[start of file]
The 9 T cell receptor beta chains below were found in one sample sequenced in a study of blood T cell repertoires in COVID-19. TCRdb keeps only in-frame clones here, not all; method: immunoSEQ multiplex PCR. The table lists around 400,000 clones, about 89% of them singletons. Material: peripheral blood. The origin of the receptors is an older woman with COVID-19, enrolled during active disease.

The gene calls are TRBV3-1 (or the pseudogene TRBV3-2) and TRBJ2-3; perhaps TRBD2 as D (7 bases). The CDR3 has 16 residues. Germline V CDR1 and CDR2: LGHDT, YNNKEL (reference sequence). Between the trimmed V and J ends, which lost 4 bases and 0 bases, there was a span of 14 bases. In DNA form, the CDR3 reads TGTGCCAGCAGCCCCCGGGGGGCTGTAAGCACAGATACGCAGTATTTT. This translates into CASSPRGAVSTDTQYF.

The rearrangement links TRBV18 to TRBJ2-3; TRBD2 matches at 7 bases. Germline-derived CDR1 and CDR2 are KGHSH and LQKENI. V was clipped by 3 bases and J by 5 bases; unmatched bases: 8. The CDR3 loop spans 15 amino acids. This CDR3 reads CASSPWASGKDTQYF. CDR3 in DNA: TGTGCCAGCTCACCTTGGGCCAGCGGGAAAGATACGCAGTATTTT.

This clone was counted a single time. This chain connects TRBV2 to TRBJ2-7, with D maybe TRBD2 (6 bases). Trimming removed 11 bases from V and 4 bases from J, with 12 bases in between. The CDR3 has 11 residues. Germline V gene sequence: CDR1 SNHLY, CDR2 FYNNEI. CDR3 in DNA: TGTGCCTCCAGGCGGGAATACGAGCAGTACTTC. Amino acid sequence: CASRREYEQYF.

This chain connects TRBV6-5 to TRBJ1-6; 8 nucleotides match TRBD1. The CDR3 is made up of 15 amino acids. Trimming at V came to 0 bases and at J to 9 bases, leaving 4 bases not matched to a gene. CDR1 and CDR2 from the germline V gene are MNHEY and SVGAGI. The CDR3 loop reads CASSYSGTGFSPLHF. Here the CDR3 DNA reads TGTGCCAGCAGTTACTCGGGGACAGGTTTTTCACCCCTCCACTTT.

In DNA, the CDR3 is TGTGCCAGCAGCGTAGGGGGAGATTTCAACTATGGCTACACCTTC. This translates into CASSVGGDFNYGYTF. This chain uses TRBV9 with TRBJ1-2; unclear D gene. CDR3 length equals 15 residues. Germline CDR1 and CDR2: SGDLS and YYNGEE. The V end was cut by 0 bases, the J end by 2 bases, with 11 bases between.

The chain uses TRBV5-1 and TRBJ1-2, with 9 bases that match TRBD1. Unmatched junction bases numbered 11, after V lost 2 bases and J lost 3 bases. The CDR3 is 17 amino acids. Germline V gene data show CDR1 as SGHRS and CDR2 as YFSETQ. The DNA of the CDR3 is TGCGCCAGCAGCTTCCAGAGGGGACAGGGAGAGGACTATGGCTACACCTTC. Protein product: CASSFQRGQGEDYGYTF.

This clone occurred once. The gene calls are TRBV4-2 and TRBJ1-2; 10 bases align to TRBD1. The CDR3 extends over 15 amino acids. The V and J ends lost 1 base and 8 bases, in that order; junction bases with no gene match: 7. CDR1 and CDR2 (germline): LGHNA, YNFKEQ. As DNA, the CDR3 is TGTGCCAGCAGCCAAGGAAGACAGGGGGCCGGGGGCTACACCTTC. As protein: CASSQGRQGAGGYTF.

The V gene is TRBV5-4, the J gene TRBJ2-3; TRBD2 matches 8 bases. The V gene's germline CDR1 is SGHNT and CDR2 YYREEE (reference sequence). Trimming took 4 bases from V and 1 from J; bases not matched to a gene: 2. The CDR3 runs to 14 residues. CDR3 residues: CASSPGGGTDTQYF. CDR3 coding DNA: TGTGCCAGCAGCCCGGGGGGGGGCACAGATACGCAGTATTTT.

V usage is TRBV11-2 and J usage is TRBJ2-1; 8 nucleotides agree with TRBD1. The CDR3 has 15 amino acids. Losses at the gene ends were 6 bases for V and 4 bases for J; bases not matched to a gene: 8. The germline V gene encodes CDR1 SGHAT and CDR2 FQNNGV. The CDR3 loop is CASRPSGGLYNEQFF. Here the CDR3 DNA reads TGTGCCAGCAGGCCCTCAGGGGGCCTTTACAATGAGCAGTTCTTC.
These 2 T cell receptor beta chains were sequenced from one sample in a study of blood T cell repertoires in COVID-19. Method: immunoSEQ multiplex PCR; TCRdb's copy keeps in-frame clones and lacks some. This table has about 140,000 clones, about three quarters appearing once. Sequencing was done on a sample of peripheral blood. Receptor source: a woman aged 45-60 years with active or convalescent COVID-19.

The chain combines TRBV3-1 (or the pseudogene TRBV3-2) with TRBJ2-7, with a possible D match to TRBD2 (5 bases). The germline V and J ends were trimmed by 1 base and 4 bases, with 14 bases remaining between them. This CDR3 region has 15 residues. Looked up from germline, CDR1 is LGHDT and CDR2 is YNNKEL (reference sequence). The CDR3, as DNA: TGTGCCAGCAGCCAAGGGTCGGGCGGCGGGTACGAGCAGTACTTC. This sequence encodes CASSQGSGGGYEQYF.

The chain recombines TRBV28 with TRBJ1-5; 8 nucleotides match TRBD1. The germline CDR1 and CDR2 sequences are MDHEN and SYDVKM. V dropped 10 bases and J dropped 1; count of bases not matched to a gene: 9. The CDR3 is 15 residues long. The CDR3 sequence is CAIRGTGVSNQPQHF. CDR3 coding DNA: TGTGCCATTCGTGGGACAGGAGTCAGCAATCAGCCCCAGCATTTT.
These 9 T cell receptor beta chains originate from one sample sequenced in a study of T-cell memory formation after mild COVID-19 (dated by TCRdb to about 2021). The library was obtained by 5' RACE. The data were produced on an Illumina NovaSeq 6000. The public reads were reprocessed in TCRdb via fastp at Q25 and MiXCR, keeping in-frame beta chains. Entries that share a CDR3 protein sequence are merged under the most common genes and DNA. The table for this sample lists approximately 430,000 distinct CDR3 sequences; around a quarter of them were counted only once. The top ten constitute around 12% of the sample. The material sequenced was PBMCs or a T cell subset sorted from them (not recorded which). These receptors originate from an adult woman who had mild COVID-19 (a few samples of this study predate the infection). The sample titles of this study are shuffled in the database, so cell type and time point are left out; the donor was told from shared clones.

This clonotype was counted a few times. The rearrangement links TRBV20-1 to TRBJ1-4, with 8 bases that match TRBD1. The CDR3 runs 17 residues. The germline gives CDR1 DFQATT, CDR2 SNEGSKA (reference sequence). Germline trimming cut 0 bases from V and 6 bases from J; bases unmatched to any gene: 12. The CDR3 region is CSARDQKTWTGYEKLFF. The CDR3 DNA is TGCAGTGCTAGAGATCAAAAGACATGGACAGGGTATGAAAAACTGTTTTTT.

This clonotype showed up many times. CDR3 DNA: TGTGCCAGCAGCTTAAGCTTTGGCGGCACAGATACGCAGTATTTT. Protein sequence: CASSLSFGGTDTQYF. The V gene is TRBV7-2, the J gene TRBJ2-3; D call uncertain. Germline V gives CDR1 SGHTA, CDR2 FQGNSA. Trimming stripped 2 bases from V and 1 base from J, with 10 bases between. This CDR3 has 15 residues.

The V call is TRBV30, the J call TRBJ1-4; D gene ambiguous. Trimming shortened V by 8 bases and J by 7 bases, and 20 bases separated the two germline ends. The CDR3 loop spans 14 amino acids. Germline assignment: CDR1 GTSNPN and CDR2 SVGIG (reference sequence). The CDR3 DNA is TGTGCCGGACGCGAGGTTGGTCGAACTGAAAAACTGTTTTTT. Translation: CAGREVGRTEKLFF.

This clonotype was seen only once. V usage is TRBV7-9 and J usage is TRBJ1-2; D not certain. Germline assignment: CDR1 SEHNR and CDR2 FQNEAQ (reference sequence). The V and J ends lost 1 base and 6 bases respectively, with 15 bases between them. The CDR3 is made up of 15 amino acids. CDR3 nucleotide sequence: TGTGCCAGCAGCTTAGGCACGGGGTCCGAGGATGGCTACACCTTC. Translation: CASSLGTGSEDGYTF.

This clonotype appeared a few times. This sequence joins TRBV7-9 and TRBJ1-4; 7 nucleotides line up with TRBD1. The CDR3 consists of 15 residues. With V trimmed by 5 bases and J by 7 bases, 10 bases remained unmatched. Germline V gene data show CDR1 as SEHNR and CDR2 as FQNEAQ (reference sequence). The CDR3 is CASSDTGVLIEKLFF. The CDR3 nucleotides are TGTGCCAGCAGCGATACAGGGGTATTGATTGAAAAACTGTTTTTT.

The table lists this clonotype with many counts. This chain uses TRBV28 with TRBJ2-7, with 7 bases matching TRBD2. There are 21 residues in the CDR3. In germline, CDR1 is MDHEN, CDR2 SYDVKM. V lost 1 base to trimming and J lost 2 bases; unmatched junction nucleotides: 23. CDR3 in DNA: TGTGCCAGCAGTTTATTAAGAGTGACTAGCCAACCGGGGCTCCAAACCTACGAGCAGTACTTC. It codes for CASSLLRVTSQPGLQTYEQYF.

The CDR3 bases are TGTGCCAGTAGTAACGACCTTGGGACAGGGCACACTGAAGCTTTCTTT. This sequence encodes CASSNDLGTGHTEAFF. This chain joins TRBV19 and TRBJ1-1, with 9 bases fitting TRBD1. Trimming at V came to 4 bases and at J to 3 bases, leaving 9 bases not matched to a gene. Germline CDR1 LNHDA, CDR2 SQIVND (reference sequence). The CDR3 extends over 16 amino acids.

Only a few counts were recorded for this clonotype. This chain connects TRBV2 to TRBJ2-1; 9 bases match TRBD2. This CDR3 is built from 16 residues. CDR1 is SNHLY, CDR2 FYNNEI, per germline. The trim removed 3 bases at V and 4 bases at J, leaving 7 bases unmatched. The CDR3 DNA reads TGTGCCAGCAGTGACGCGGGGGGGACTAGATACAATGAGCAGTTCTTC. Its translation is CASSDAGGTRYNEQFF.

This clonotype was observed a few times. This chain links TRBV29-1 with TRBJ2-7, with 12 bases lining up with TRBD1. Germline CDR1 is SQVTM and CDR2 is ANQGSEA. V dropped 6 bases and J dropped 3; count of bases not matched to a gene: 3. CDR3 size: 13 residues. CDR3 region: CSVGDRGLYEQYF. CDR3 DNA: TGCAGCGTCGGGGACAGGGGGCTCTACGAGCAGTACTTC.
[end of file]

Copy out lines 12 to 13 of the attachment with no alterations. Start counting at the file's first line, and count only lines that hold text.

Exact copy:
The chain combines TRBV3-1 (or the pseudogene TRBV3-2) with TRBJ2-7, with a possible D match to TRBD2 (5 bases). The germline V and J ends were trimmed by 1 base and 4 bases, with 14 bases remaining between them. This CDR3 region has 15 residues. Looked up from germline, CDR1 is LGHDT and CDR2 is YNNKEL (reference sequence). The CDR3, as DNA: TGTGCCAGCAGCCAAGGGTCGGGCGGCGGGTACGAGCAGTACTTC. This sequence encodes CASSQGSGGGYEQYF.

The chain recombines TRBV28 with TRBJ1-5; 8 nucleotides match TRBD1. The germline CDR1 and CDR2 sequences are MDHEN and SYDVKM. V dropped 10 bases and J dropped 1; count of bases not matched to a gene: 9. The CDR3 is 15 residues long. The CDR3 sequence is CAIRGTGVSNQPQHF. CDR3 coding DNA: TGTGCCATTCGTGGGACAGGAGTCAGCAATCAGCCCCAGCATTTT.